o       whether shares of “stock” entitling a purchaser to lease an apartment in a NYC co-op was a “security.”
o       To acquire the apartment, a purchaser must buy shares of stock in the holding corp for each room desired. Sole purpose of acquiring the shares was to occupy an apartment
§         Shares were non-transferrable, no voting rights in accordance with shares owned
o       Even though titled a “stock,” not a stock. Terminology is not dispositive
§         Features of a stock:
·         right to receive “dividends contingent upon an apportionment of profits
·         negotiability
·         ability to be pledged or hypothecated (used as collateral)
·         voting rights in proportion to the number of shares owned
o       the most common feature of stock
·         ability to appreciate in value
o       Second, not an “investment contract” b/c no profits expected
§         By profits, either capital appreciation resulting from the development of the initial investment or a participation in earnings resulting from the use of investor’s funds
·         The investor is attracted solely by the prospectus of a return on his investment
§         As here, when a purchaser is motivated by a desire to use or consume the item purchased, the securities laws don’t apply
§         Purchasers also argued that there were expected profits in the form of tax deductions associated with the investment benefits in the form of below market rents, and also that there rents would be reduced by the developers commercial leasing of the common areas
·         However, court said that these profits if any were too speculative and too insubstantial to fall under the Securities Act
§         Common Enterprise and Profits Solely from the Efforts of Others
·         SEC v. Edwards (2004)
o       Howey test is flexible so

·         None of the licensees had any sales experience, and the designated areas were often far away from where the licensees lived, so the Court concluded this was a security
§         Timing of Efforts of the Promoters or Others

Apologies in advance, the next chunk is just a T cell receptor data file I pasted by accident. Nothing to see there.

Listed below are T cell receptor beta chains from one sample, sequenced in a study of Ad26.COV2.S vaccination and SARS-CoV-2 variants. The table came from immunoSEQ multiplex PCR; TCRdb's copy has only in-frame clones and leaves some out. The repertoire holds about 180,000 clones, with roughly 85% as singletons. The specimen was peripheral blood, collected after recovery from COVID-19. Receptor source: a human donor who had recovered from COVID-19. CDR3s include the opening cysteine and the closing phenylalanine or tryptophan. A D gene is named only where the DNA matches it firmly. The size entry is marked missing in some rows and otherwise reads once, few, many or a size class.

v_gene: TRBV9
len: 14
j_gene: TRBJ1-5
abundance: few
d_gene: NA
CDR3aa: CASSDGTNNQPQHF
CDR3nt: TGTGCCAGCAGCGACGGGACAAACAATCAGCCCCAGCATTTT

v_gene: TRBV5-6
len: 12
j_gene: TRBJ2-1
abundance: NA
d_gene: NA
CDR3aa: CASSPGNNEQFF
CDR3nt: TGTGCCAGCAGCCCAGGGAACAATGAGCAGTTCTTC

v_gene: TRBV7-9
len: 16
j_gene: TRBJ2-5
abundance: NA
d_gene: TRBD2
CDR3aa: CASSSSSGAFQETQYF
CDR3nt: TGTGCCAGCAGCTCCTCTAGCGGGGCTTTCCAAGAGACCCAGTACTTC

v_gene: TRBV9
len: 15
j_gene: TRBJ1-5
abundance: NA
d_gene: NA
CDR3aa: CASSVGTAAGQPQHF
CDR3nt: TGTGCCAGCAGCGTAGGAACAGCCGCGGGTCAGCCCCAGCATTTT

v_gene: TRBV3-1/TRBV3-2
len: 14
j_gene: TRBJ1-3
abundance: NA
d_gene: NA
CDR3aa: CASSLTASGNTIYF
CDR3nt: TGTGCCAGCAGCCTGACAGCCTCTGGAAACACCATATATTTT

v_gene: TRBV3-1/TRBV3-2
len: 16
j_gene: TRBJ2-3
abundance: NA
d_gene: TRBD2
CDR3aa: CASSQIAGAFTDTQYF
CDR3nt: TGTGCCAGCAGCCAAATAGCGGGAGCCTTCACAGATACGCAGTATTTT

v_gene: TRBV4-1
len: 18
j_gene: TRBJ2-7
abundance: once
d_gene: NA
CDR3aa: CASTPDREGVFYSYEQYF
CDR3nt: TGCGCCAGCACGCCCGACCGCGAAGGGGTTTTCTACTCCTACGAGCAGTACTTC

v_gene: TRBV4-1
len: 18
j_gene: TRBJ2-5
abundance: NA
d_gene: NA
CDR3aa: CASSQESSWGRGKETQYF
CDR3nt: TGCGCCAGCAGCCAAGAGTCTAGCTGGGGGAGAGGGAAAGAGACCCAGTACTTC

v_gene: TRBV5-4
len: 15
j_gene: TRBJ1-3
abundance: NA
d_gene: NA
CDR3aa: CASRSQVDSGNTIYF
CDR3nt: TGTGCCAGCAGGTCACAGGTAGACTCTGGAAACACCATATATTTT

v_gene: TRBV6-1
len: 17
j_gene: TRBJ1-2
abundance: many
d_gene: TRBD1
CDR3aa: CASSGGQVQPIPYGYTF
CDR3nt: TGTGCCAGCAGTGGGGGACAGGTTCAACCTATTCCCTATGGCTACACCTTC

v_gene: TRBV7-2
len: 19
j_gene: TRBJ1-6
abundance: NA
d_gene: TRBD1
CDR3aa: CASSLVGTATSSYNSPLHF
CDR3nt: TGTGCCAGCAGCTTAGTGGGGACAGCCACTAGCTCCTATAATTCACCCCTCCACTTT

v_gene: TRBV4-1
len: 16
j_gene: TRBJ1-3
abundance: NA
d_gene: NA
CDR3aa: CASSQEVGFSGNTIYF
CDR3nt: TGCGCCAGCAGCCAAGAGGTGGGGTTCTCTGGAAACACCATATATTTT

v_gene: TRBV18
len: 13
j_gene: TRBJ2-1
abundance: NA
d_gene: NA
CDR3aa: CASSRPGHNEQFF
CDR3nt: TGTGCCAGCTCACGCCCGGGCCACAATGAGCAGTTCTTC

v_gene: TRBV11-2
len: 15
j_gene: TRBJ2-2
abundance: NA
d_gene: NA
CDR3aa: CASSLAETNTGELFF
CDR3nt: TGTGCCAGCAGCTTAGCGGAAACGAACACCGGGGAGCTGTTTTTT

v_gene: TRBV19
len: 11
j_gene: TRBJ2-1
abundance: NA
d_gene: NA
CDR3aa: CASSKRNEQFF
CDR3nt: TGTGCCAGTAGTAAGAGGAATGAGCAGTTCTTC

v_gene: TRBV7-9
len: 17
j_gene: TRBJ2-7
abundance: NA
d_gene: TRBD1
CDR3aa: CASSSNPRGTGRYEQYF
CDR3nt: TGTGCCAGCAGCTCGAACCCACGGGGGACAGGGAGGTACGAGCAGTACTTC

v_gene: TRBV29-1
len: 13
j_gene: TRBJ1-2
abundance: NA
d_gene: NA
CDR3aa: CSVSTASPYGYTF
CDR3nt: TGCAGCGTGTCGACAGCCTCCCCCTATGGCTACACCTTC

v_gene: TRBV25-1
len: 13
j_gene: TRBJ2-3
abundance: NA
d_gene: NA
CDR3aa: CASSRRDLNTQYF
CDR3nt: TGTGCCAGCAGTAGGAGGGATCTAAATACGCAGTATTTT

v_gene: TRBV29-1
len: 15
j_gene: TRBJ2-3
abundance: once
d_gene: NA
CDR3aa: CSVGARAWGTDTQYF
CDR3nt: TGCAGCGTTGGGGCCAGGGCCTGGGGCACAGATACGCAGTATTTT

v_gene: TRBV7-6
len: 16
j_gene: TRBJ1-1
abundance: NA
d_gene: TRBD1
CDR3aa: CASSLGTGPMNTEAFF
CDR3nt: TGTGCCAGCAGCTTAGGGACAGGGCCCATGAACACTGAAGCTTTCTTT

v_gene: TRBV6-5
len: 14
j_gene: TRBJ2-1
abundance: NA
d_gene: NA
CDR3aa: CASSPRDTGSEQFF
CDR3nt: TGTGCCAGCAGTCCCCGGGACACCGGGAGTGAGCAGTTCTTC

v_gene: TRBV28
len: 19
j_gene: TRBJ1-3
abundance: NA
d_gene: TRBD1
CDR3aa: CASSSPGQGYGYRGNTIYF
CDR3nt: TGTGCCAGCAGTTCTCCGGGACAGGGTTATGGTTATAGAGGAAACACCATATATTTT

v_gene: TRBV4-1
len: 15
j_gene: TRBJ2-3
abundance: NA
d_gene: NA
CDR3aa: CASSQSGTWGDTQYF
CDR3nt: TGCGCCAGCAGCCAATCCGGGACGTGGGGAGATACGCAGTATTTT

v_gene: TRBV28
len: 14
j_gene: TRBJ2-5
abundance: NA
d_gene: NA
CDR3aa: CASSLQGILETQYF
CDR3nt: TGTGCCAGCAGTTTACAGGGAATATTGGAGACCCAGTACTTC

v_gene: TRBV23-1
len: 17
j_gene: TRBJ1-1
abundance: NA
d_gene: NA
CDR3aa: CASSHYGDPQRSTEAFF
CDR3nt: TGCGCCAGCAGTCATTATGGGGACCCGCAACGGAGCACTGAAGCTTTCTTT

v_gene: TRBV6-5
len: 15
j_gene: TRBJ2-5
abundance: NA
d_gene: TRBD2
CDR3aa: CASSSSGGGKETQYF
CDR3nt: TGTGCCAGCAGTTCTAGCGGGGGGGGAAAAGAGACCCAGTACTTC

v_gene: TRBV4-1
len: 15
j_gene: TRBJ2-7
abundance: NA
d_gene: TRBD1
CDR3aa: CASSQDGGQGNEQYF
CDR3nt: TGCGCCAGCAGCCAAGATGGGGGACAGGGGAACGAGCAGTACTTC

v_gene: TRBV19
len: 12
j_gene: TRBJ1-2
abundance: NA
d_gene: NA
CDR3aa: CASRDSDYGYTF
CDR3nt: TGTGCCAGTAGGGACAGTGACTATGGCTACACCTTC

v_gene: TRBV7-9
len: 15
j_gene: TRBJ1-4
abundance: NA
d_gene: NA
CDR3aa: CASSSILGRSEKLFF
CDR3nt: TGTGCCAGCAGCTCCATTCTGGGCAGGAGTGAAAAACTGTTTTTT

·         SEC v. Life Partners
o       If the promoter’s efforts are predominantly on the front end, and the value of those efforts have been impounded into the promoter’s fees or the purchase price, and if neither the promoter nor anyone else is expected to make further efforts that will affect the outcome of the inv., then the need for Sec. Regulation is greatly diminished.
o       Associated Formalities: Interests in Corporations, Partnerships, and LLCs as Securities
§         Stock as a Security
·         United Housing suggested that the Howey test for an investment contract might apply to all types of securities
o       This gave rise to “sale of business” doctrine exempting from the federal securities laws sales of all or most of a closely held corporation
o       This doc. was laid to rest in Landreth Timber Co. v. Landreth
·         Landreth
o       Court adopts a literal approach to “stock”
o       If what is being sold is a traditional stock, the kind where an investor purchases shares of a corp. or business, then stock is to be given its literal definition.
o       If it is other circumstances, then you might need the analysis in United Housing. 
o       Also, the Howey test is only for determining whether a particular instrument is an “investment contract” and doesn’t apply to any of the other examples of securities listed in the Act
·         How to reconcile Marine Bank with Landreth
o       Both involved one on one transactions
o       However, Marine Bank said that one on one unique transactions are not covered under Sec. Reg. 
§         However, Landreth involved sale of stock, which is not a unique transaction
o       Also, FDIC covered the transaction in Marine Bank, so the courts were probably not as inclined to step in and regulate
§         Partnership Interests as Securities
·         Because partnership interests are not enumerated by statute as a security, the issue in partnership cases generally centers on the presence of an investment contract and specifically on whether investors are dependent for their profits on the efforts of others